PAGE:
Why is Preserving Tooth Structure so Important?
Thanks to technology and advances in dentistry, there are a number of ways to replace or restore your natural teeth if needed – dental crowns, implants, veneers – but just because these methods are available doesn’t mean you should abandon good oral hygiene.
The benefits of preserving tooth structure go beyond cosmetics to impact your overall health. Teeth are part of an intricate network of bones, tissues, and nerves. While they may look basic enough (i.e., hard matter used to grind down food), teeth have a complex structure. Each tooth is comprised of the following components:
- Gums – Gums house the teeth and protect a tooth’s roots and any teeth that have yet to break through.
- Crown – The top, visible part of a tooth.
- Enamel – Enamel is the substance that covers and protects all teeth. Enamel is the hardest substance in the human body. Since it doesn’t regenerate, preventing tooth decay is critical to keep the enamel intact.
- Pulp chamber – The space inside of a tooth that houses the blood vessels, nerves, and connective tissue.
- Root canal – The canal provides a passageway for nerves and blood vessels.
- Root – The portion of the tooth that’s located in the bone socket.
- Neck – This area connects the crown and the root.
- Cementum – A hard connective tissue that covers a tooth’s root.
- Dentin – A layer of material that lies immediately under the enamel of the tooth. When enamel is worn away from a tooth, the dentin becomes vulnerable to sensitivity.
- Alveolar bone – The alveolar bone is the portion of the jaw that encompasses the roots of the teeth.
- Periodontal ligament – A tooth’s root is connected to its socket by these tissue fibers.
The best possible oral health solution is to preserve as much of your natural tooth structure as possible. In addition to avoiding the time and money associated with extensive dental work, protecting tooth structure helps with bone health, speech, and appearance.
Maintain Healthy Bone Levels
The longer the natural tooth structure is preserved within the oral cavity, the easier it is for the jaw to maintain a healthy bone level. Natural teeth, held in place by the upper and lower jawbones, essentially work with the alveolar bone. Tooth roots are planted within the alveolar, which reduces bone loss and keeps teeth more stable. When a tooth is replaced with an implant, sometimes the implant does not fill the space completely. Your remaining teeth move to fill the space, which changes the overall positioning of your teeth and can lead to collapse of the bite, known as occlusion. Maintaining a healthy level of bone within the entire jaw reduces the risk of periodontal disease, as disease-causing bacteria can live deep within the alveolar bone and cause further destruction of the teeth.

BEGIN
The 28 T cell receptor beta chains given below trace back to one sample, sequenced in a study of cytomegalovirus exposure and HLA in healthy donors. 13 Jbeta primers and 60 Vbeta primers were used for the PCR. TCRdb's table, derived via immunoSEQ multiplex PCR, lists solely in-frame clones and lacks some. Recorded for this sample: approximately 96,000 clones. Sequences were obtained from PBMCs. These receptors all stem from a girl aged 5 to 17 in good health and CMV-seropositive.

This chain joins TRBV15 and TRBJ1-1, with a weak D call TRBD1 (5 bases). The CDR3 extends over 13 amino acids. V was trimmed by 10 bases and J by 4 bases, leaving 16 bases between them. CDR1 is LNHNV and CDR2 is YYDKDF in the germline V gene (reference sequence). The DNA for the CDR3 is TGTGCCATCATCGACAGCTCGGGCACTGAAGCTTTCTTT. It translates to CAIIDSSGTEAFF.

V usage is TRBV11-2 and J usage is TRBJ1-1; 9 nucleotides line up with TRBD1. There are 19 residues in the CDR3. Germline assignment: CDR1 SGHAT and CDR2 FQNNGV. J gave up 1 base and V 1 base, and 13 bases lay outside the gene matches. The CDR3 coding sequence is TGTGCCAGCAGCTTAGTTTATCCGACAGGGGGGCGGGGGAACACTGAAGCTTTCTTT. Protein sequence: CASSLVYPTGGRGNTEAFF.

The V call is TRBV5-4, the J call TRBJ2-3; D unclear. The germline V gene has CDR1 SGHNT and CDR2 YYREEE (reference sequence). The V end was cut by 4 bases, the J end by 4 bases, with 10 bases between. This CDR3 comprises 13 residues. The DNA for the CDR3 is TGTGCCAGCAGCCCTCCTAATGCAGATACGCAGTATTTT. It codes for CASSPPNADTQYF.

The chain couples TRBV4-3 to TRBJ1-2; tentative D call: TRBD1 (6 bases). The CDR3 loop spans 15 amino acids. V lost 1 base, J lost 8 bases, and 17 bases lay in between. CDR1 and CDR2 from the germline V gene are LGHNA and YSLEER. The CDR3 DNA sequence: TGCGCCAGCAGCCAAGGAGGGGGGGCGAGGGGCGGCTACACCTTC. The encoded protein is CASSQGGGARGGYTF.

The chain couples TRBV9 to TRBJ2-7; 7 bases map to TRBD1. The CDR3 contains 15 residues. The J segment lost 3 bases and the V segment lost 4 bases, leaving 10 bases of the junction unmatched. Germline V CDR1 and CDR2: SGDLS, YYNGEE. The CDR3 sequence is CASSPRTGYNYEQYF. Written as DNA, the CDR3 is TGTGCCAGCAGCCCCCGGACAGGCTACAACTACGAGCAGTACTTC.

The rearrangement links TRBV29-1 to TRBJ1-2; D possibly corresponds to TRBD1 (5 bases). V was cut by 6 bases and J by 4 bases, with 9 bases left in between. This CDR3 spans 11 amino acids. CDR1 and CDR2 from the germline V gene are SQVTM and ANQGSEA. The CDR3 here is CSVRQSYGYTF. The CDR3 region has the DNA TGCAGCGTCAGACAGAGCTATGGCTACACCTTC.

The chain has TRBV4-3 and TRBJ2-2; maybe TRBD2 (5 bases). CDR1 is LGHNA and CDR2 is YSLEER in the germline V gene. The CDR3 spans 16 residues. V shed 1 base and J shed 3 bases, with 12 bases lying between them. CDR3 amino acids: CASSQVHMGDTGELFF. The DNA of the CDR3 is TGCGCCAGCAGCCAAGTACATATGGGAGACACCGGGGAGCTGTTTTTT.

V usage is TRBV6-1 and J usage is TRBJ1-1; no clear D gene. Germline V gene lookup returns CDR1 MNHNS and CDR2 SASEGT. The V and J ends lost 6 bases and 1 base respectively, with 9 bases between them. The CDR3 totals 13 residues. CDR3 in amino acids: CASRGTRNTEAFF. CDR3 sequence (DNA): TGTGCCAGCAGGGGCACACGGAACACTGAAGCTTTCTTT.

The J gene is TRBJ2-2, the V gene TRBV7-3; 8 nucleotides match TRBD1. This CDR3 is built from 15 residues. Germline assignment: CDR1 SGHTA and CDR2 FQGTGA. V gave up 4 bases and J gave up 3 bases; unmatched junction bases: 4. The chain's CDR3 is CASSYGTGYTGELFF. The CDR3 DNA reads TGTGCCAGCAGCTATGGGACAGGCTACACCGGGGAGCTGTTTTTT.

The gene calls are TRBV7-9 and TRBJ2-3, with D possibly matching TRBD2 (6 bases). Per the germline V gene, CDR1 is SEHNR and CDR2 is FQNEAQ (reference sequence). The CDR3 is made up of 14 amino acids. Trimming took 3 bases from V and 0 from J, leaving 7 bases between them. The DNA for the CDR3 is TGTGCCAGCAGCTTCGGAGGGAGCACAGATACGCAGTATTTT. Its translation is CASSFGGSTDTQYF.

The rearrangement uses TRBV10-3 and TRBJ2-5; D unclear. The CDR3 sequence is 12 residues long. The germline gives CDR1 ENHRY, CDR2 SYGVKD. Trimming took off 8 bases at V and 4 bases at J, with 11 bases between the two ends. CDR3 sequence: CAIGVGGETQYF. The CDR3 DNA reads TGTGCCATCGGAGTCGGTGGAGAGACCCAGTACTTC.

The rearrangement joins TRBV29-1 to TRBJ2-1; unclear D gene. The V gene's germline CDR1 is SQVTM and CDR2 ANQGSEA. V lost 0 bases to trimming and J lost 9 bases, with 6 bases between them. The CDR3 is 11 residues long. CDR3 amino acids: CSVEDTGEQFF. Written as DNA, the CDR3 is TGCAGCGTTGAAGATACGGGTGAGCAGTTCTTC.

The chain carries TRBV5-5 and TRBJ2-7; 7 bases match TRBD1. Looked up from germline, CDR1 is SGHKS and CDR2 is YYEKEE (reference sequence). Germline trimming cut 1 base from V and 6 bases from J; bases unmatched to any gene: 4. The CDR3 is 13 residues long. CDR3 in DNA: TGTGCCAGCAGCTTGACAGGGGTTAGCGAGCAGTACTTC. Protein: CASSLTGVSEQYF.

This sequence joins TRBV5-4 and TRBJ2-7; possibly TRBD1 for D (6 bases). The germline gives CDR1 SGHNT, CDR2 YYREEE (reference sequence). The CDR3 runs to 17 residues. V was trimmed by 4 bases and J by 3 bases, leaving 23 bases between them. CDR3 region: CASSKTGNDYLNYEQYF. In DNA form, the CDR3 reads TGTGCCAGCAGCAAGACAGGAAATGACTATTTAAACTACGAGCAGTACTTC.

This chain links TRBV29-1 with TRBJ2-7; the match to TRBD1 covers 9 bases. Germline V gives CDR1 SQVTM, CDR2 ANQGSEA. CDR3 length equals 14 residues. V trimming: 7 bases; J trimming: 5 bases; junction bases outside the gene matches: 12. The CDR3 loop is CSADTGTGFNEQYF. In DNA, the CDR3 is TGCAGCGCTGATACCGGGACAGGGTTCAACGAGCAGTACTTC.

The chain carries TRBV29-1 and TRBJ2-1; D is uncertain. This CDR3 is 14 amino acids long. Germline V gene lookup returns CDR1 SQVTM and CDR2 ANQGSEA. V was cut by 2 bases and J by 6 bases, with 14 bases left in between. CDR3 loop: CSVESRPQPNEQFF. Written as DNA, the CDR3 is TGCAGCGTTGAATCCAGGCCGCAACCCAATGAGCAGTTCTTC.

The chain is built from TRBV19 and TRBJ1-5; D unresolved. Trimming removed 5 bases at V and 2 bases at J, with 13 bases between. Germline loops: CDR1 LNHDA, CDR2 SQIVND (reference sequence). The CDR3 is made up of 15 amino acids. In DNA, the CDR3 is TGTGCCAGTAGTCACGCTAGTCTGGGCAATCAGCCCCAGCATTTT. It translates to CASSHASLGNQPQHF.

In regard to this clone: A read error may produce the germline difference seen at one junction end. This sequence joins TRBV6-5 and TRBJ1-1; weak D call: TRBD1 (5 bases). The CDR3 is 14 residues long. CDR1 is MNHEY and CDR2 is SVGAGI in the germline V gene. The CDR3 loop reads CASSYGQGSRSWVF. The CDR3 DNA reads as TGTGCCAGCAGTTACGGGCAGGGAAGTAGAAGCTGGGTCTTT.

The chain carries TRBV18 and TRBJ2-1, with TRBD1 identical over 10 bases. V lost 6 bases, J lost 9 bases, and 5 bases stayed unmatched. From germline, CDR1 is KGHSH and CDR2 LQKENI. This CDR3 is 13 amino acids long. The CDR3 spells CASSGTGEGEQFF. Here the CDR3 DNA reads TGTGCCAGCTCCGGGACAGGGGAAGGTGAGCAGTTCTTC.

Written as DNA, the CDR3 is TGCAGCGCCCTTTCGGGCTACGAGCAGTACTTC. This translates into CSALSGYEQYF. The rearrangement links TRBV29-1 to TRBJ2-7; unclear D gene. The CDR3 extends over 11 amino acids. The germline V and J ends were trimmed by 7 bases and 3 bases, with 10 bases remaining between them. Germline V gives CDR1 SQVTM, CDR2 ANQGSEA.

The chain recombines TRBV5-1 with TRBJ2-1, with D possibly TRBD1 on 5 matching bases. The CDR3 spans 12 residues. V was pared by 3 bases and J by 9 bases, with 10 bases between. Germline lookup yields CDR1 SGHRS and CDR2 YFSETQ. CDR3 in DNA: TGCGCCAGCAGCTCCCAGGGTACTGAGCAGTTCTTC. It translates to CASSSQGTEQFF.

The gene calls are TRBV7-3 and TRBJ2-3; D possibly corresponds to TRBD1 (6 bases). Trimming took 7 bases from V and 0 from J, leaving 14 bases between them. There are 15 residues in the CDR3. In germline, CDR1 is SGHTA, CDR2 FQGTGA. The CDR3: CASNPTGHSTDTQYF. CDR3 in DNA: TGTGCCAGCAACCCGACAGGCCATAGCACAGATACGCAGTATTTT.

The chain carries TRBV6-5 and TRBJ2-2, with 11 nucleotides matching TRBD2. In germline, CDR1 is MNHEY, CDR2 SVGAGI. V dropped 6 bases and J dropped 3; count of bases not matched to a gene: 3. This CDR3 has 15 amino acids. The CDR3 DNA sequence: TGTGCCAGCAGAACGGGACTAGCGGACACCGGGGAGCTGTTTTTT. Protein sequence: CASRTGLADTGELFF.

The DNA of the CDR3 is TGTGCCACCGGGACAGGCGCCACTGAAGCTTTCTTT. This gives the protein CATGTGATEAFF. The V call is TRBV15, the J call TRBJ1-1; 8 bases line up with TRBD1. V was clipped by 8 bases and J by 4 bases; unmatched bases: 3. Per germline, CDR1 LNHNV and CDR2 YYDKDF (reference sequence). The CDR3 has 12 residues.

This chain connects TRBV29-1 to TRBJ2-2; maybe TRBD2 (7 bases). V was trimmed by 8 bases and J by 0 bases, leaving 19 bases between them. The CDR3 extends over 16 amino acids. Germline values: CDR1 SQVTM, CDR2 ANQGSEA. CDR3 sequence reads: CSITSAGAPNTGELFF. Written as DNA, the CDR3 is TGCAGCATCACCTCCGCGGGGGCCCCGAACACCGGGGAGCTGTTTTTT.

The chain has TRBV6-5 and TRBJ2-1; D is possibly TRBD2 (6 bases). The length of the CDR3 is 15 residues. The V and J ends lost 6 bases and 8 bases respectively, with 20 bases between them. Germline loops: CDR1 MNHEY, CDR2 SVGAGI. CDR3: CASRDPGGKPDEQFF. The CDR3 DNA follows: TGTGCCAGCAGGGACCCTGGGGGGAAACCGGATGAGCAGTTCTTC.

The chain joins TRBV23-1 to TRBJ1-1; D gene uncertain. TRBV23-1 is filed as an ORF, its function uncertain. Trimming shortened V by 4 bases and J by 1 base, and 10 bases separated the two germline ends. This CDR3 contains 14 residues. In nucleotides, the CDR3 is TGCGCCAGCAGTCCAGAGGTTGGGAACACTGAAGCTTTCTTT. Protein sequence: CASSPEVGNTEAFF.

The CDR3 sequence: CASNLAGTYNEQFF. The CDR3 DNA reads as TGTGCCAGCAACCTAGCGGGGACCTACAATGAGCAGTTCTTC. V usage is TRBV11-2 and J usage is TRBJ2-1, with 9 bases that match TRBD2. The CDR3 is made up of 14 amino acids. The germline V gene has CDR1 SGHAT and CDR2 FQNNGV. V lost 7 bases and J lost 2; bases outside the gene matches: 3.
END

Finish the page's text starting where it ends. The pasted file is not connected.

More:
Speak and Chew Easier
The natural tooth structure allows for better speech, chewing, and swallowing. Though dental restorations allow patients to live normally, nothing fits into an individual’s jaw like a natural tooth. Chewing and swallowing food tend to be more comfortable when teeth are natural. Additionally, natural teeth absorb buffers in food and saliva, such as calcium and fluoride ions, which helps to prevent cavities. Patients who preserve their natural tooth structure also maintain a normal biting force. This means they won’t have any diet restrictions; whereas, certain prostheses may not be able to withstand specific foods.
Preserve Natural Enamel
Beyond helping to maintain jaw structure, nothing beats the look and luster of real tooth enamel. Though restoration materials can closely mimic the appearance of a natural tooth, natural tooth preservation should be your first choice for the best cosmetic and health results.
Contact Our Practice
If you are struggling with a dental issue and want to preserve your natural tooth structure, contact our practice to schedule an appointment. Our team will be happy to help you select the best option for your unique situation.
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